Differences in Historical Interpretation
Orthodoxy in the West before the schism was a structurally independent group of Churches whose Patriarchate was in Rome, but whom had their own independent communities throughout Metropolitan and Archepiscopal sees in Europe, some of which were Lyons, Toledo, and Milan. Concurrent with the Great Schism in 1054, a series of events took place which ruptured the continuity of the Orthodox Church in the West with the Church in the East. The interpretation of these events (if one gets their most basic facts straight) can fall into three categories:
1) A developmental interpretation of the great schism, or the "Gradual Estrangement" theory common among Roman Catholics and Protestants, as well as a number of Orthodox convert writers, which predisposes that there were no significant changes in the 11th century that marked schism, and that those who were abandoning Orthodoxy were unaware of such, but that the nature of the divergence of belief from Orthodoxy did not become clear until much later (this view is most clearly expressed in popular literature about the history of Orthodoxy from writers such as Fr John Meyerndorff and Francis Dvornik).
2) A catastrophic interpretation of the events surrounding the great schism, or the "Ethnic Cleansing" theory proposed by a number of Orthodox writers on the West, including Fr. John Romanides and Vladimir Moss, which predisposes that heretics physically overtook the Orthodox and wiped them off the map in their native lands, or subjugated them to slavery, while replacing their liturgical forms, or that there were definitive events that ended Orthodoxy's presence in an area.
3) A domino-effect interpretation, or a "downward spiral" theory which incorporates elements of both of the above.
Suitability of Definitions
It has been argued that the above descriptions are too broad and therefore unsatisfactory, falling within the realm of personal opinions. Interpretations of events are usually colored by opinions. Yet every history of Orthodoxy and the great schism in the 11th century employs either one or the other:
Bp Kallistos Ware points out that "Even after 1054 friendly relations between East and West continued. The two parts of Christendom were not yet conscious of a great gulf of separation between them. … The dispute remained something of which ordinary Christians in East and West were largely unaware" ("The Orthodox Church", p.67) By contrast, Fr John Romanides writes, regarding the Balamand agreement, that "...the Orthodox at Balamand accommodated the Latins by joining them in using the context of medieval Franco-Latin propaganda about the schism with a more or less Orthodox content, a combination which had been dominating Orthodox schools for a long time; This agreement thus avoids the implications of the fact that since the 7th century the Franco-Latins usually received their apostolic succession by exterminating their West Roman, Celtic and Saxon predecessors having reduced the West Romans to serfs and villeins of Frankish Feudalism. This happened not only in Gaul, but also in North Italy, Germany, England, South Italy, Spain and Portugal." ("Orthodox and Vatican Agreement", Balamand, 1993) That these two sets of beliefs can have been argued historically over centuries forces us to admit that these mindsets exist, regardless of whatever we call them in this article for convenience.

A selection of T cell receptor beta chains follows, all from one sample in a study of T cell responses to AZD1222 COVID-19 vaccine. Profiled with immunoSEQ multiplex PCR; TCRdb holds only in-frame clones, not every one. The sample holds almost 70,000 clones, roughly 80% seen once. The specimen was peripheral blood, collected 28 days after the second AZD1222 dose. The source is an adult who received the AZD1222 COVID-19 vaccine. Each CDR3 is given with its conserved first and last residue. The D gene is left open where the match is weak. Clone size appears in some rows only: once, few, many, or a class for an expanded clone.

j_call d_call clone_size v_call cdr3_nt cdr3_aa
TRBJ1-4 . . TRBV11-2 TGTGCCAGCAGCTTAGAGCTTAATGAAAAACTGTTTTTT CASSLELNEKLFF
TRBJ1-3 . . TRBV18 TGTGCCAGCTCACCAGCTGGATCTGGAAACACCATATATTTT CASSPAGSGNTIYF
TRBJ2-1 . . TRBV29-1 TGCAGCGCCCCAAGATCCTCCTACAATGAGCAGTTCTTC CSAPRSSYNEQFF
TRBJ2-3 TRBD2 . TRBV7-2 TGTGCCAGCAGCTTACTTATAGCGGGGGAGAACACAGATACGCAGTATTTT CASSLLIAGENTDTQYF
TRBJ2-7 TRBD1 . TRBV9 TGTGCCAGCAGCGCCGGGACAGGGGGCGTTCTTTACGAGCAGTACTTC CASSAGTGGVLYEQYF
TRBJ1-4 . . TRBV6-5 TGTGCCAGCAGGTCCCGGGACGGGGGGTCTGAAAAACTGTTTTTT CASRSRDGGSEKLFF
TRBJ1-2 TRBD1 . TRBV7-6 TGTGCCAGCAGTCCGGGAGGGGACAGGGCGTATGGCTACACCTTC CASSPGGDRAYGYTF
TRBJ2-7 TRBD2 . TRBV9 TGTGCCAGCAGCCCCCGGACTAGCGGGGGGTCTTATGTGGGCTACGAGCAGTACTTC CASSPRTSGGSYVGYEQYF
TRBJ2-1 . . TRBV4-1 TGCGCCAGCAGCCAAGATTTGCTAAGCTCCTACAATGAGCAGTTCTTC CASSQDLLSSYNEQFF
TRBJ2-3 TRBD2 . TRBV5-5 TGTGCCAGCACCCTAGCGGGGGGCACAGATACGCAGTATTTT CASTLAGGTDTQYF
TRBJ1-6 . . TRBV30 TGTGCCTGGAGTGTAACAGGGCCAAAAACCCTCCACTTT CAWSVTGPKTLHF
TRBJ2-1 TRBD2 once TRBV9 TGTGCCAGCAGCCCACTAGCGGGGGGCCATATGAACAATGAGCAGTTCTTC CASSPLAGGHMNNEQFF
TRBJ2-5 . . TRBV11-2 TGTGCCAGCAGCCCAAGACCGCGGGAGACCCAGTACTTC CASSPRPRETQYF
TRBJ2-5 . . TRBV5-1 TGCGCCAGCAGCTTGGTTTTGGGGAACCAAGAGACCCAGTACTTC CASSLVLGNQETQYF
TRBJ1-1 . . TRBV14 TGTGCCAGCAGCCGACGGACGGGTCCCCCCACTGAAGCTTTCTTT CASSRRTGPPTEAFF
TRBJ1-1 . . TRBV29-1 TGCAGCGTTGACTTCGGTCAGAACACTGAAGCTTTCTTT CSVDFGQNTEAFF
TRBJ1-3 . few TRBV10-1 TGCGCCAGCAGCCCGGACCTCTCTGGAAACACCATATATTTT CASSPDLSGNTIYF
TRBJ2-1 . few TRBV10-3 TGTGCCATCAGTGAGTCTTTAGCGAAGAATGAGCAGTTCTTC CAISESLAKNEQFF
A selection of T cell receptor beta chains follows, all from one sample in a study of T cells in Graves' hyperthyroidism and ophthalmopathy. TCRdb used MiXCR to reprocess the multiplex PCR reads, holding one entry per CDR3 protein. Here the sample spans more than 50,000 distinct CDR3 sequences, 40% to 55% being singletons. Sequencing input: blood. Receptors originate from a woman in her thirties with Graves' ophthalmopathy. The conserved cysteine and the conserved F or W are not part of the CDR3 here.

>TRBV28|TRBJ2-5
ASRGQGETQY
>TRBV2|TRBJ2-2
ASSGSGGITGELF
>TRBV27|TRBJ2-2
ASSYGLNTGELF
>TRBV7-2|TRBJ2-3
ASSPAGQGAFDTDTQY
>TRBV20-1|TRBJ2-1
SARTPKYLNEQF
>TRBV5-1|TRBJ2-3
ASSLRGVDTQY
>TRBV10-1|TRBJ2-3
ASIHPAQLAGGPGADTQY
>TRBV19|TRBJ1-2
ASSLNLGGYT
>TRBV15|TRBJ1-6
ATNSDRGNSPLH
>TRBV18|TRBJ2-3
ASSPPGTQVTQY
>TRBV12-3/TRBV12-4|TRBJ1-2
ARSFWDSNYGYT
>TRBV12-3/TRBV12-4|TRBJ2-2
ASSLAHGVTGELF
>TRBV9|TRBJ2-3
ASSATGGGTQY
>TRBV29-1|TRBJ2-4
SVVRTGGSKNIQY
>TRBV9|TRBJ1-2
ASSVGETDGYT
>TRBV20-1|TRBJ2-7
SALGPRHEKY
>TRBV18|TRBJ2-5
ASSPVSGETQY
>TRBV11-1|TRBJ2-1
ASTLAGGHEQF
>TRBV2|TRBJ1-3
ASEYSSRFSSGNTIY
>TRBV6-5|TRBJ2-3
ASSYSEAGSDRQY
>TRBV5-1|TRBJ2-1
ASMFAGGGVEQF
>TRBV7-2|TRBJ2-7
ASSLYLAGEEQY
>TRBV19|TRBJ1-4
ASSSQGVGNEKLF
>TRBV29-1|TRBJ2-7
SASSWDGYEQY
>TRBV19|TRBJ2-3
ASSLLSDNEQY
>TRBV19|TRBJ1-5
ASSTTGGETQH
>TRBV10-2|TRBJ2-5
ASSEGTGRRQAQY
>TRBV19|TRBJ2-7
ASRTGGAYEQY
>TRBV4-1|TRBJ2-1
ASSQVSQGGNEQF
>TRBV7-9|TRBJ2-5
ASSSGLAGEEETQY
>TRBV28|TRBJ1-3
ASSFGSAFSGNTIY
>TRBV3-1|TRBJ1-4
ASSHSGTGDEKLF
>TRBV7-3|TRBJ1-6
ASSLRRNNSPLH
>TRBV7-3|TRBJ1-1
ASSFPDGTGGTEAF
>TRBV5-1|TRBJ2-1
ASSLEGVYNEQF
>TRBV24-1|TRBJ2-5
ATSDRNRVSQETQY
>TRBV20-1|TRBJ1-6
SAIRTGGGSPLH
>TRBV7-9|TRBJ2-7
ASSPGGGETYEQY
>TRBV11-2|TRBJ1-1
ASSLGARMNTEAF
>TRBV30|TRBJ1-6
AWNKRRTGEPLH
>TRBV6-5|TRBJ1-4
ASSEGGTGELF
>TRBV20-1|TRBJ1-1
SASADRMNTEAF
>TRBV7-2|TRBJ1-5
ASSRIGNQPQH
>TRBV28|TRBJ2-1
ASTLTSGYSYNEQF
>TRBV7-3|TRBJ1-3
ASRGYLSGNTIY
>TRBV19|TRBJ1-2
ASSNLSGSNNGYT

While neither of the two opinions or their combination in any way affects Eastern Orthodoxy's self-interpretation, both color very strongly how Western-rite Orthodox perceive themselves. For the purposes of this argument, we shall refer to those who adhere to the first theory, even if there is some variation with the overarching premise defined here as "developmentalists", as opposed to those of the second as "catastrophists", regardless of whether this view is universally present in a person's worldview, as we are dealing with the general thrust of mindsets.
"Catastrophist" Thought and Orthodox Traditionalism
Western-Rite "catastrophist" thought makes certain implicit assumptions which are not made by Western-Rite "developmentalists". These assumptions are on liturgical and ideological grounds.
On liturgical grounds, the "catastrophist" argues that there is an extant body of Orthodox liturgical material for use available for Western-rite Christians from before or around the time of the Great Schism of 1054, that was either ignored or altered heavily over centuries. This difference is the most marked separation between the schools of thought, and makes for the bulk of the argument for the separate existence of these communities. Because the charge is warranted (some pre-schism Western liturgies survive in hundreds of manuscripts, available to the public in copied forms) it is a direct attack on the legitimacy of liturgies in use by "developmentalists" such as the Liturgy of St. Tikhon of Moscow or the Liturgy of St. Gregory the Great.
Ideologically, the "catastrophist" argues that the Western-rite Orthodox churches are substantially separate bodies from the ecclesial communities they came from; in this, they find support in the writings of virtually every leader in the Western-rite Orthodox movement. The "developmentalists" tend to defend the ecclesial communities they came from as having "diverged somewhat" from Orthodoxy, without ever clearly defining the difference.
These differences, which have been repeatedly stated within parts of the Orthodox world, tend to define the separations within Western-rite Orthodox Christians, and also reinforce the old Latin dictum, Lex orandi, lex credendi ("the law of prayer is the law of faith"). The hostility between the different mindsets of Western-rite Orthodox is one precisely of how Orthodox Christians view themselves; and is a problem which continues to require resolution in Orthodoxy, whether of Eastern or Western rite.